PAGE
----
One of the hard things to come to terms with in this present day is that to some extent things in Church life have been just “ticking over”.
I recently had occasion to visit a church that I had attended over 30 years ago. Not only was the attendance much less than in those early days, but the building seemed peculiarly smaller.
I have noticed over time that as we have given ourselves to seeker-friendly approaches to the gospel, including the logic-appealing, but successful, Alpha Course initiative that we appear to have lost the heavy conviction of the Spirit that seemed to be at work in our midst in early days. In the early 80’s many of the prayers of salvation were accompanied with tears, great repentance and radically changed lives. Baptism in water was something that was undertaken soon after conversion in obedience to Scripture and not something left to another day when the person felt prepared for it. Scripture was clear, “repent and be baptised…” and so new believers did so willingly and quickly.
It is a time of change and challenge.
I have no answers to the conundrum we face. Maybe it is something that we should feel uncomfortable about, as if we had “left our first love” and now needed to quickly resolve our precarious predicament. Churches are growing about as slowly as the economic recovery with practically nobody leading anybody to Christ over the period of a year. Whatever our response though, it must come from a position of faith and not condemnation.
We have expectations. Most of our eggs are in one basket that the Bible doesn’t actually promise us: revival. We have lost focus on the absolute conviction that the Gospel itself, is the power of God unto salvation. Rather than pray that the Gospel will be like the light that pierces the darkness of people’s heart we offer God another solution that seems good and wise to us, that Jesus would appear in the dreams of the unbeliever. This is something the early Church with its astonishing growth would never have considered.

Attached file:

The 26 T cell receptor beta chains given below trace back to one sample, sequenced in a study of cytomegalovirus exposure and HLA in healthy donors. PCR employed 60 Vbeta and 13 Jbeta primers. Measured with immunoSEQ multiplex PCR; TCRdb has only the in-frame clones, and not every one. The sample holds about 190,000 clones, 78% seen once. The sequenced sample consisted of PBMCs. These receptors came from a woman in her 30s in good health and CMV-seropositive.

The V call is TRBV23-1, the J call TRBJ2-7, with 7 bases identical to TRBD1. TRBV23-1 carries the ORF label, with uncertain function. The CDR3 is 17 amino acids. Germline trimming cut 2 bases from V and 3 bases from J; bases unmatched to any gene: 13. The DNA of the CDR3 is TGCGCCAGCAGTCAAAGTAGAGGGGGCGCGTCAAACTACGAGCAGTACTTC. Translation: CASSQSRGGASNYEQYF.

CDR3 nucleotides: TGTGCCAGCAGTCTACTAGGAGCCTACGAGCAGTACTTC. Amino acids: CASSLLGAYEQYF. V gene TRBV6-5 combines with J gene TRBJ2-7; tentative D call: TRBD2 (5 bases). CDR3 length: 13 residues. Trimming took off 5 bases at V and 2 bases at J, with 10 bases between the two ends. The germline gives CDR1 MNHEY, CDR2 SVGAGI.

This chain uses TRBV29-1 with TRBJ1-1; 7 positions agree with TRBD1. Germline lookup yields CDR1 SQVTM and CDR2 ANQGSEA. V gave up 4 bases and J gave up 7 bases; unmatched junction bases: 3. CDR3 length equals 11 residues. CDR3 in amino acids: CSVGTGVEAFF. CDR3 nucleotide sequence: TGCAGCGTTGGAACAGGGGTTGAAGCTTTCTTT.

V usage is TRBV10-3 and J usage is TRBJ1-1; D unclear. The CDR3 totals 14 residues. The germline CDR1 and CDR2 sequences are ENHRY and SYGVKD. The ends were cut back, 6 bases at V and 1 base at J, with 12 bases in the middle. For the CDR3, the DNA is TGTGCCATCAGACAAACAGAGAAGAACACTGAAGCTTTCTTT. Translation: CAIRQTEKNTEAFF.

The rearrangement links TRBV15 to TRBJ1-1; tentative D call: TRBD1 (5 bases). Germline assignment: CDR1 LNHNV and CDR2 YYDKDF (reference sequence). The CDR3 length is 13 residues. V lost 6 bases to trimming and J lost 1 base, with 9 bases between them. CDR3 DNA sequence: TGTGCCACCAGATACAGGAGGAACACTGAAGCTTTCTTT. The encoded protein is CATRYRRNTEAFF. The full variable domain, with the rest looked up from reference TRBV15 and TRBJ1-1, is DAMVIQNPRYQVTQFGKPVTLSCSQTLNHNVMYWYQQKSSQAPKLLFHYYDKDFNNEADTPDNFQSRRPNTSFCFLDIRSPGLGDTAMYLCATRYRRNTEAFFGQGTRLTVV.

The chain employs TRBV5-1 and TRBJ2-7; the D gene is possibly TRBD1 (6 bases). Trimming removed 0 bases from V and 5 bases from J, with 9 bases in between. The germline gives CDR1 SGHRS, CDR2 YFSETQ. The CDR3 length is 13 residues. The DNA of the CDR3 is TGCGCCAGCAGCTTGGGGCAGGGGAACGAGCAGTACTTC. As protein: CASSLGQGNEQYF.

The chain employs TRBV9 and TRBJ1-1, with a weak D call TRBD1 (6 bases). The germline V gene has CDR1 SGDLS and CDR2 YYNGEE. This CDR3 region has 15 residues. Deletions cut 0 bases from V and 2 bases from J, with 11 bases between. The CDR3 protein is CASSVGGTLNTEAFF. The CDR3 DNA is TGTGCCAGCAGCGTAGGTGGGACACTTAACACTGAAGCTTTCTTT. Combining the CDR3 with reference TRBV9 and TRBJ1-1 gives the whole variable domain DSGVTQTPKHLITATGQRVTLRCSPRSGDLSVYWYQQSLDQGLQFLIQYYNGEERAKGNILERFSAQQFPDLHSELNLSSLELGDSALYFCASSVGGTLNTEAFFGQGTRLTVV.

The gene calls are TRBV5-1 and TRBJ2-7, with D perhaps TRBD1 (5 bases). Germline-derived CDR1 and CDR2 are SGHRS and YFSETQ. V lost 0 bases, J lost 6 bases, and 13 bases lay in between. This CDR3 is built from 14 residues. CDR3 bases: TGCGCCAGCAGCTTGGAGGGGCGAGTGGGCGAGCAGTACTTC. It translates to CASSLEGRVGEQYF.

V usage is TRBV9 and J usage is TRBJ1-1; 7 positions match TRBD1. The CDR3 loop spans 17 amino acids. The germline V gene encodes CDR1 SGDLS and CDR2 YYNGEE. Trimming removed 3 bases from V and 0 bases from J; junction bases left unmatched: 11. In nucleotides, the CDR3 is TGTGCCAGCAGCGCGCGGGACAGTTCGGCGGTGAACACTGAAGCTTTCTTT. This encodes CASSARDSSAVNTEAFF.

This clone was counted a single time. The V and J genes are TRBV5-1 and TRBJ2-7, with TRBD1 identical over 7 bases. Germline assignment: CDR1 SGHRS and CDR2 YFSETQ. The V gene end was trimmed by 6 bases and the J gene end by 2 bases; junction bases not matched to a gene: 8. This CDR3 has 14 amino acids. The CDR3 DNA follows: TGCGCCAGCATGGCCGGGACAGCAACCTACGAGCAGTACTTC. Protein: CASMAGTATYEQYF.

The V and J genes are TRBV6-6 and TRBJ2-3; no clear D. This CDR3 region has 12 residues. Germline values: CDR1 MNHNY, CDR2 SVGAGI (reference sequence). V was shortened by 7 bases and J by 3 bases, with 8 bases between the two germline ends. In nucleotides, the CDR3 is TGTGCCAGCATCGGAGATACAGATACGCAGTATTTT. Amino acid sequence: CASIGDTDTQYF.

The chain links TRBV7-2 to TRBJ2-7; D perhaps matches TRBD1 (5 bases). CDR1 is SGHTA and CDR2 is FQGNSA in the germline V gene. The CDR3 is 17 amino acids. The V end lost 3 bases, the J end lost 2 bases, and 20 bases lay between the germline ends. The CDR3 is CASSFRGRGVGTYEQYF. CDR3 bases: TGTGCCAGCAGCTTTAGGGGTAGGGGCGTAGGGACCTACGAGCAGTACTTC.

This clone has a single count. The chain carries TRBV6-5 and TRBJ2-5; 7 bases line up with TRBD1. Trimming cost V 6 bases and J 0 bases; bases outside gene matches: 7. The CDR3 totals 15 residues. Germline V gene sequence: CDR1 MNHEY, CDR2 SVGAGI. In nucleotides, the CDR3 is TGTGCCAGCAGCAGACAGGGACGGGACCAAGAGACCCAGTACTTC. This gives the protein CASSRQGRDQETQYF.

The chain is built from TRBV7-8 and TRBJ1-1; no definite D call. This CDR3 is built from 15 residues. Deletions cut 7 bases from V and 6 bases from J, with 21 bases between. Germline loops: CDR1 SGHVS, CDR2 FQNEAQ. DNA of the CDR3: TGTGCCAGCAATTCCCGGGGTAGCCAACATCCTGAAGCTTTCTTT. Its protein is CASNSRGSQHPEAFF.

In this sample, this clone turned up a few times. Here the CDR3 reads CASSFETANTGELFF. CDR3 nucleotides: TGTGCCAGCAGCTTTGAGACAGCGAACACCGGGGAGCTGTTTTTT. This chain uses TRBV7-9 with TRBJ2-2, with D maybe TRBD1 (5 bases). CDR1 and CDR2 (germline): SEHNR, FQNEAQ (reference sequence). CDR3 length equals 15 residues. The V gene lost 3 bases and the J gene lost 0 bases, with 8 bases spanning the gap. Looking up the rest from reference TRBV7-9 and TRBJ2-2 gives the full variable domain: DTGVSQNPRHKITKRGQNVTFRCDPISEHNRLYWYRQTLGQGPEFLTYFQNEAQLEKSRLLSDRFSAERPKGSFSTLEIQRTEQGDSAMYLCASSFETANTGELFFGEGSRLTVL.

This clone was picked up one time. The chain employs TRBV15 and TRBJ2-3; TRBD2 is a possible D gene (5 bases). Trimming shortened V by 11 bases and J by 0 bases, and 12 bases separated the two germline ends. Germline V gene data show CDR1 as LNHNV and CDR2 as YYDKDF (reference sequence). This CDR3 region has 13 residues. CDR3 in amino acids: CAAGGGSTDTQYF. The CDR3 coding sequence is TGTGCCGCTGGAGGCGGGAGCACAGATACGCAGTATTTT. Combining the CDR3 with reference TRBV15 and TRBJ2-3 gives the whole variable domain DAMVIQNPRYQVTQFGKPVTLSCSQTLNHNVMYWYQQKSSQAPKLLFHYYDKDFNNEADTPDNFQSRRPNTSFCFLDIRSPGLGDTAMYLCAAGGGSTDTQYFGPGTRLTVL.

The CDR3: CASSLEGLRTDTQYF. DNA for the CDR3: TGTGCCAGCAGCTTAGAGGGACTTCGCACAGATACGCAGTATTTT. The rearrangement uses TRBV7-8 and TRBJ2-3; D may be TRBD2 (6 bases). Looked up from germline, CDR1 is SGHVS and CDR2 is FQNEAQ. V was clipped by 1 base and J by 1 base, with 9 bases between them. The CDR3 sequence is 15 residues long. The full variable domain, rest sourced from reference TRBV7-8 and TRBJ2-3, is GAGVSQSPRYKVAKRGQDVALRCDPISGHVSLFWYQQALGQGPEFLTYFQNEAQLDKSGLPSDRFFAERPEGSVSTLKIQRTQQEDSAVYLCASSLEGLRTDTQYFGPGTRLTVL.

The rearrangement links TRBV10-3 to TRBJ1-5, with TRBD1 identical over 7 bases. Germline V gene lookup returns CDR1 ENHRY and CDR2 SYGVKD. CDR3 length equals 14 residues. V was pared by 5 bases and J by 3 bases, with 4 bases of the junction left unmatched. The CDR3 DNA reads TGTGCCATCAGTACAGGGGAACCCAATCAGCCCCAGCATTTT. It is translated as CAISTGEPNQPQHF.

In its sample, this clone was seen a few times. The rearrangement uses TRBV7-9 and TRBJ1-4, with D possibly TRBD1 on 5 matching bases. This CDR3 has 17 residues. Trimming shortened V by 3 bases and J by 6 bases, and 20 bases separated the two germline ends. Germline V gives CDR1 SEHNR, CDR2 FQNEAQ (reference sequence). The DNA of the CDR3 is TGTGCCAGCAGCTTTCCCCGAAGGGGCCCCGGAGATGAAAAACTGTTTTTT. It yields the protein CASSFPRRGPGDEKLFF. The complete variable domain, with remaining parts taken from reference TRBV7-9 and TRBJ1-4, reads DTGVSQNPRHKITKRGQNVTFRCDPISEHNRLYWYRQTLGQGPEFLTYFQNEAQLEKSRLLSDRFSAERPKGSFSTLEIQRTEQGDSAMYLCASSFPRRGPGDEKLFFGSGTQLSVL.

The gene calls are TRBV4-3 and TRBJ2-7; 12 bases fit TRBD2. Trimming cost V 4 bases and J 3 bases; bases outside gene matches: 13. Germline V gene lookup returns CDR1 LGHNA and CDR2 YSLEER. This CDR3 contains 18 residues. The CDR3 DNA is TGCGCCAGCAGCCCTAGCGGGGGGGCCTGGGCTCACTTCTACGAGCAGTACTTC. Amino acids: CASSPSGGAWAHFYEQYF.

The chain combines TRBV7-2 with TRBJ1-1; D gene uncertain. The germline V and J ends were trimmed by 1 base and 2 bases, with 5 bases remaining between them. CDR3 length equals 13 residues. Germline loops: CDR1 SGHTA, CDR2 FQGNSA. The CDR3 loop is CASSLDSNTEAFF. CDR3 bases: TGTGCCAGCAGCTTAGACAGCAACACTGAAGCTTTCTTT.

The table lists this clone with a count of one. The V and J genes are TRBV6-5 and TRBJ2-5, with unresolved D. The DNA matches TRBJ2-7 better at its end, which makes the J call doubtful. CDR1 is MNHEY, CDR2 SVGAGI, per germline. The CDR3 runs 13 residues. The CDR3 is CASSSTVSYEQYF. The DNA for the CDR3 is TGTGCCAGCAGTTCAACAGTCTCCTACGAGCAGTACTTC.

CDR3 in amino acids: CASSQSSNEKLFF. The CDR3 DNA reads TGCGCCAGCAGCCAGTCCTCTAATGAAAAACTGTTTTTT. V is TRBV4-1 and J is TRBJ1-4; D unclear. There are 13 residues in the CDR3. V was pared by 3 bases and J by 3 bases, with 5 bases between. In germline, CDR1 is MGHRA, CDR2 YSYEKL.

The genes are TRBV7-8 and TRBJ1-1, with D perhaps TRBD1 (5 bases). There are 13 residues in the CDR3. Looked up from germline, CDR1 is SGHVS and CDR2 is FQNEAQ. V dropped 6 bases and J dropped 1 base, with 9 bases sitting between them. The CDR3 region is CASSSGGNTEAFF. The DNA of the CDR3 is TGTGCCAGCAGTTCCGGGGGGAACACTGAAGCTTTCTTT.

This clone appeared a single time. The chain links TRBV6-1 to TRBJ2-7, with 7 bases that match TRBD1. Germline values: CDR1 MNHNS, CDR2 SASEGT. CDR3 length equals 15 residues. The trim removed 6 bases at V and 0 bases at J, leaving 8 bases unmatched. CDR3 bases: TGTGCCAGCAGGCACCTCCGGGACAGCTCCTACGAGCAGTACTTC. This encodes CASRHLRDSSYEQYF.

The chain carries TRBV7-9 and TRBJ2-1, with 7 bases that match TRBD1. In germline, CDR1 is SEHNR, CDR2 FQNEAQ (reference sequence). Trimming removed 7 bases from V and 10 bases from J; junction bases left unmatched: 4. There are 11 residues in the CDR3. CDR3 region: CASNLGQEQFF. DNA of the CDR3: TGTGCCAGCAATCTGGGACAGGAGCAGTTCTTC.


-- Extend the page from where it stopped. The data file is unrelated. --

Maybe if there was a ‘reset’ button for the Church then this would be a good day to press the button.
Of course, there are many intellectual-based responses that can come to these issues, but the fact remains, we could do with seeing more of God’s work in our midst than we are doing at present.
The real answer to all that has been said is that we do need to address these issues, but also we need to focus on what God actually is doing amongst us, rather than what He is not doing.
One thing has definitely not changed is that God’s words are as authentic, transforming, redemptive and trustworthy as they have ever been. His promises still stand. God’s determined immutability is something our lives can depend on. He never changes, worsens or improves. He Is.
So when He says, “Call to me and I will answer you and show you great and mighty things that you did not know”, He still means it. When He says that whatever we ask for in prayer, we can have – He still means it.
The answer then is that if we want to see deep, radical change we should pray about it, and because we are convinced that God hears and answers prayer, we should pray about it some more.
Don’t give up. God can change things in a heartbeat. Maybe He just wants to hear us more… Follow the leading of the Spirit.